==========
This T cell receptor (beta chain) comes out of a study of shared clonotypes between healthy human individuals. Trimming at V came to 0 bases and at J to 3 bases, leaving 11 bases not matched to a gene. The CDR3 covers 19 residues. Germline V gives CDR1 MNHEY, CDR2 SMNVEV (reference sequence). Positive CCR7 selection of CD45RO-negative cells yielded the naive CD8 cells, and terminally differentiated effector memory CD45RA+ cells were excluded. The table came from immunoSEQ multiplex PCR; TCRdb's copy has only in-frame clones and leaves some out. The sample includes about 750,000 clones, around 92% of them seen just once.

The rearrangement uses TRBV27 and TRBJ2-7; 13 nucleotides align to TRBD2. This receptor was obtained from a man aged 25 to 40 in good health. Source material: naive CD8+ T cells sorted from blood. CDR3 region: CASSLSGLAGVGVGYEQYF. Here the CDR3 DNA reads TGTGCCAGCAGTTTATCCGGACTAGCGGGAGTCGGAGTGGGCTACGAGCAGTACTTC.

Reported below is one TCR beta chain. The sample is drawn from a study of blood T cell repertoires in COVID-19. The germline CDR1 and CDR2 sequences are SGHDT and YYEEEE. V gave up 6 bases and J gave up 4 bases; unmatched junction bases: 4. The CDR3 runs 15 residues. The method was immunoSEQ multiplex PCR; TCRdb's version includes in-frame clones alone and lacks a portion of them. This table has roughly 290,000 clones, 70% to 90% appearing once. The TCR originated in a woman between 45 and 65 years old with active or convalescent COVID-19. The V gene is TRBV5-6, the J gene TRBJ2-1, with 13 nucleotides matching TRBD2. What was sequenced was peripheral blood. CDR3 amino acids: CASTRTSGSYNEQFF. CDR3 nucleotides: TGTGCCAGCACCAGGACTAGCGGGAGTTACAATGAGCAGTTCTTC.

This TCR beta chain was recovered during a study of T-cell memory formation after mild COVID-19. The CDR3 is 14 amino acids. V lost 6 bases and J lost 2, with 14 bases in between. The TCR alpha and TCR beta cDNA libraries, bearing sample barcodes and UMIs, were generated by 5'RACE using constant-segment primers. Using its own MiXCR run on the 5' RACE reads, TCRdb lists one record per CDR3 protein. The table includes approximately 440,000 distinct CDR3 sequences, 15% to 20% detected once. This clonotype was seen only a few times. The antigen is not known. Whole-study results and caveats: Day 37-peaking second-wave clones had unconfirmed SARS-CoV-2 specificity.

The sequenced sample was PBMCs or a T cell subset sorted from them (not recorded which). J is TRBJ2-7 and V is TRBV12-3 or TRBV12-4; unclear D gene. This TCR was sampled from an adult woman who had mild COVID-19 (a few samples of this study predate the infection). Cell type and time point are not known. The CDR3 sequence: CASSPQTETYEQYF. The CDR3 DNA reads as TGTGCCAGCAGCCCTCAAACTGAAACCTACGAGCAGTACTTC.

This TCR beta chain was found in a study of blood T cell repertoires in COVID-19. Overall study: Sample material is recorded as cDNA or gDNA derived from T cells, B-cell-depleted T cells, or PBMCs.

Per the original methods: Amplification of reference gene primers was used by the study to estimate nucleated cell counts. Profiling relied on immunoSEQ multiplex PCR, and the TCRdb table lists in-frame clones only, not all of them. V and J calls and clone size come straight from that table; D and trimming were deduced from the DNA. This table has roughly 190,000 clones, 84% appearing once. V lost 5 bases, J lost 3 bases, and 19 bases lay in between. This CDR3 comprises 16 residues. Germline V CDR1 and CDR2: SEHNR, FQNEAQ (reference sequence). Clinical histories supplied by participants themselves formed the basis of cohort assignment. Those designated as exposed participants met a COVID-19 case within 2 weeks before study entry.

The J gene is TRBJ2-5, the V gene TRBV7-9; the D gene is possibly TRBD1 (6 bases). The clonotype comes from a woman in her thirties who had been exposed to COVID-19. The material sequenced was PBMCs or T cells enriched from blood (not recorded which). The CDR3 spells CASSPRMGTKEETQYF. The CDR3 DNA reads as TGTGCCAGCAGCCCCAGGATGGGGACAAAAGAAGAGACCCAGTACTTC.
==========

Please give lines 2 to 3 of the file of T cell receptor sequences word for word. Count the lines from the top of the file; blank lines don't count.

The rearrangement uses TRBV27 and TRBJ2-7; 13 nucleotides align to TRBD2. This receptor was obtained from a man aged 25 to 40 in good health. Source material: naive CD8+ T cells sorted from blood. CDR3 region: CASSLSGLAGVGVGYEQYF. Here the CDR3 DNA reads TGTGCCAGCAGTTTATCCGGACTAGCGGGAGTCGGAGTGGGCTACGAGCAGTACTTC.

Reported below is one TCR beta chain. The sample is drawn from a study of blood T cell repertoires in COVID-19. The germline CDR1 and CDR2 sequences are SGHDT and YYEEEE. V gave up 6 bases and J gave up 4 bases; unmatched junction bases: 4. The CDR3 runs 15 residues. The method was immunoSEQ multiplex PCR; TCRdb's version includes in-frame clones alone and lacks a portion of them. This table has roughly 290,000 clones, 70% to 90% appearing once. The TCR originated in a woman between 45 and 65 years old with active or convalescent COVID-19. The V gene is TRBV5-6, the J gene TRBJ2-1, with 13 nucleotides matching TRBD2. What was sequenced was peripheral blood. CDR3 amino acids: CASTRTSGSYNEQFF. CDR3 nucleotides: TGTGCCAGCACCAGGACTAGCGGGAGTTACAATGAGCAGTTCTTC.